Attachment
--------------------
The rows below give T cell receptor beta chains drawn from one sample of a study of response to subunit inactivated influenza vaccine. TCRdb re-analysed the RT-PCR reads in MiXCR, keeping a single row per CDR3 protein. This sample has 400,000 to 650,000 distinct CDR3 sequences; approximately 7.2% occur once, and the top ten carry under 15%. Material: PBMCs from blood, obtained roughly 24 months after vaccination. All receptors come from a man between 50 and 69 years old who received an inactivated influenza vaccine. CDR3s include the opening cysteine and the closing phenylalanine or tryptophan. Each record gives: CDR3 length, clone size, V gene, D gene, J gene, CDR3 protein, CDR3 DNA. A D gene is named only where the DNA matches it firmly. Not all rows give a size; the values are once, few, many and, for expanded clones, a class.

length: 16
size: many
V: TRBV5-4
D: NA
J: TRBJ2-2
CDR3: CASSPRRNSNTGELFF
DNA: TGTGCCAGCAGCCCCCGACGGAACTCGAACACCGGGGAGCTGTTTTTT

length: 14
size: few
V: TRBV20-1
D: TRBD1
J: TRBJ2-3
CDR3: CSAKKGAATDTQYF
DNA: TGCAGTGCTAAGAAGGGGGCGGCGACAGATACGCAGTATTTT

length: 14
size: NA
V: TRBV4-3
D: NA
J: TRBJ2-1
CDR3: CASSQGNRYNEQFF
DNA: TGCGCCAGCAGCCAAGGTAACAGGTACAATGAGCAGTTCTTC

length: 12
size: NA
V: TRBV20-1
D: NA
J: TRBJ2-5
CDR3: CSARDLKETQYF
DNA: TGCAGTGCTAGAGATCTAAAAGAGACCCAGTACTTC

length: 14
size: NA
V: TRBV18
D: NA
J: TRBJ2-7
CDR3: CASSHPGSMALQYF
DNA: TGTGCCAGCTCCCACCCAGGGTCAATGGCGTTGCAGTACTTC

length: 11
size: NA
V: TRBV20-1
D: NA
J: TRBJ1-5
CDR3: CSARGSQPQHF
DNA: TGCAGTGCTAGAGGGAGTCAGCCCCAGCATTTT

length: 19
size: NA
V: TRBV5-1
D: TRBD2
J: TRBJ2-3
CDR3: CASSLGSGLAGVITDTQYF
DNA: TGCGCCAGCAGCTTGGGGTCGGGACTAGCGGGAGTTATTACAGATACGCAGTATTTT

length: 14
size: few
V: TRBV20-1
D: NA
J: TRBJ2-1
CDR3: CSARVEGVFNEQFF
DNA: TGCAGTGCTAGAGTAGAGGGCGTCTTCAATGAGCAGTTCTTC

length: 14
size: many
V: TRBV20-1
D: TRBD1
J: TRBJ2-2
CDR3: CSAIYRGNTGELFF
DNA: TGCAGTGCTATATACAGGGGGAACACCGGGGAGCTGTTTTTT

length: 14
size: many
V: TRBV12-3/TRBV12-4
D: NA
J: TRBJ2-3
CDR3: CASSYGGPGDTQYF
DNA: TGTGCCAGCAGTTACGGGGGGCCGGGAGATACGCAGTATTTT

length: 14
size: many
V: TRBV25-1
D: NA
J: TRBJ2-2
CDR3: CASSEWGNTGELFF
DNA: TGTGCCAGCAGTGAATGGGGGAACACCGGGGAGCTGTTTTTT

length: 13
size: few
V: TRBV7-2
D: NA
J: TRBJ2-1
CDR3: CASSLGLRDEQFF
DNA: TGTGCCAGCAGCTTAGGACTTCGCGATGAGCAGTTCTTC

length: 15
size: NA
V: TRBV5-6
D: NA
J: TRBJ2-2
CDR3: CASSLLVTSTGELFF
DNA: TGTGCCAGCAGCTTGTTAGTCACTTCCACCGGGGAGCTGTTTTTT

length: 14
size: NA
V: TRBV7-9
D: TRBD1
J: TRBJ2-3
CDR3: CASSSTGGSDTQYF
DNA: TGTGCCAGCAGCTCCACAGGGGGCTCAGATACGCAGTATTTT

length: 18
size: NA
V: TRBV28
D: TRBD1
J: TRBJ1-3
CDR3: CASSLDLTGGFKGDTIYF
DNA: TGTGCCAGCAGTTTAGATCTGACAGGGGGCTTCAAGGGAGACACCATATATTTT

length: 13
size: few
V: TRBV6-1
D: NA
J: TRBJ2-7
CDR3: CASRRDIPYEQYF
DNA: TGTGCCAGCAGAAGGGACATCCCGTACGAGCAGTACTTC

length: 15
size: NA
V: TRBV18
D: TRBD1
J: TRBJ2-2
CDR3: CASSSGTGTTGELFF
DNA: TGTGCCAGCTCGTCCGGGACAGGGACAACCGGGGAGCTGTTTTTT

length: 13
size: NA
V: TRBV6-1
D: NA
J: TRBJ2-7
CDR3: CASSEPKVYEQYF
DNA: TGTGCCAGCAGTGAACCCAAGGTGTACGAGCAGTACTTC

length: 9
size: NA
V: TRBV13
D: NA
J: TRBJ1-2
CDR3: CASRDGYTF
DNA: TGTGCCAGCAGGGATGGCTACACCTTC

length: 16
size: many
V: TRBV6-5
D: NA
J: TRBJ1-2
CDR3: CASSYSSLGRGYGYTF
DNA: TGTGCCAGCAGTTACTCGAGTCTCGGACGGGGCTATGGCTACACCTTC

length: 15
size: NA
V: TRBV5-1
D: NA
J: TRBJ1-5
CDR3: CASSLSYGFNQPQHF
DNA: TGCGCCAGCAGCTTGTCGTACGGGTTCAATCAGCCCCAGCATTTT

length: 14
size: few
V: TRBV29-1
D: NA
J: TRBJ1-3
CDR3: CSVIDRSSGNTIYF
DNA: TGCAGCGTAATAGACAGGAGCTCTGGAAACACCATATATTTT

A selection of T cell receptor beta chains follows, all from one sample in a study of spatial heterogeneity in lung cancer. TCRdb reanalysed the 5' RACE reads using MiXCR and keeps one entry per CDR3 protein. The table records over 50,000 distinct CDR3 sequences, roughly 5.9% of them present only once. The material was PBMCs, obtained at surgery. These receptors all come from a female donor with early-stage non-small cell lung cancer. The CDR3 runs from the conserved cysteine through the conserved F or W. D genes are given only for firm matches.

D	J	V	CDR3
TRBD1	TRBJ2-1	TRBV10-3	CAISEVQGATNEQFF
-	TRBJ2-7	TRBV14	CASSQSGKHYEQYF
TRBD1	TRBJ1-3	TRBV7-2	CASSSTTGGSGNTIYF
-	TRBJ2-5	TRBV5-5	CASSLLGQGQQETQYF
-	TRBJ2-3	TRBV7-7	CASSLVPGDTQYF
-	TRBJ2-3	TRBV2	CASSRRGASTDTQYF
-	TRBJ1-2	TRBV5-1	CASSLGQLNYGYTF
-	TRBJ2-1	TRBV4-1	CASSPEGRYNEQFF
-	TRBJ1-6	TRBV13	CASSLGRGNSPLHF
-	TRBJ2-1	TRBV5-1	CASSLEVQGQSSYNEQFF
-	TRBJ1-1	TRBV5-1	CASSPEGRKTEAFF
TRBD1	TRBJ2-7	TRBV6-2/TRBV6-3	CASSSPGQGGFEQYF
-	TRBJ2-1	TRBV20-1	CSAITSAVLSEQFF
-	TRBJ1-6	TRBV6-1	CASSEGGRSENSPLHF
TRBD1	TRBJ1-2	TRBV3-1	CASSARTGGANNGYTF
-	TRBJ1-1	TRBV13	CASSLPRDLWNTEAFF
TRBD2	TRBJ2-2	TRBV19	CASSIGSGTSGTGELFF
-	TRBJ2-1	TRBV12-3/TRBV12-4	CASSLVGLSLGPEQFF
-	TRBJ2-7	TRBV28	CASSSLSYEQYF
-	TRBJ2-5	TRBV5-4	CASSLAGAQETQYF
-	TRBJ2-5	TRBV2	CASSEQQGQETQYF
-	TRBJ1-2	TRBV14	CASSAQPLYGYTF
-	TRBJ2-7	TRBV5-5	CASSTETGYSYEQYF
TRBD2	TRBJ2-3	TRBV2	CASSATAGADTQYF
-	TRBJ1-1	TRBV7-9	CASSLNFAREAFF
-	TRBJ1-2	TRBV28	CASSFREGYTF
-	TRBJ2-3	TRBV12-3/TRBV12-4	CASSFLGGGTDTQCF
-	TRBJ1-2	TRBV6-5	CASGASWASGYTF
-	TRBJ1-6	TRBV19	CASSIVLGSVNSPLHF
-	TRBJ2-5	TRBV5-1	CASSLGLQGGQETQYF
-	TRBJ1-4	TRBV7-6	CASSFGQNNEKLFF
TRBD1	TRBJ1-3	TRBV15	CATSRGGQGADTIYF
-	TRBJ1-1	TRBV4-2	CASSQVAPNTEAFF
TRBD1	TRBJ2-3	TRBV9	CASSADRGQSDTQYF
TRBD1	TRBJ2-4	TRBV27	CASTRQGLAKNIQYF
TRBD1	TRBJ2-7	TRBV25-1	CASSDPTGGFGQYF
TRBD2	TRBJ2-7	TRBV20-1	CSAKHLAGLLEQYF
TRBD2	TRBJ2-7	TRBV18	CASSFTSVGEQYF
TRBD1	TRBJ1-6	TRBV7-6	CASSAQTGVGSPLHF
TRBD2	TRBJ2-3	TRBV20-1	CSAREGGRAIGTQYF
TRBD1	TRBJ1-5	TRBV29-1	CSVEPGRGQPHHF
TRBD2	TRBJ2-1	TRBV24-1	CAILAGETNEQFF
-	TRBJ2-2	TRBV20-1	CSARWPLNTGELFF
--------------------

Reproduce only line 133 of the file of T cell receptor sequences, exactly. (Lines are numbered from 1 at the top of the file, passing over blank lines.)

CDR3: CASRDGYTF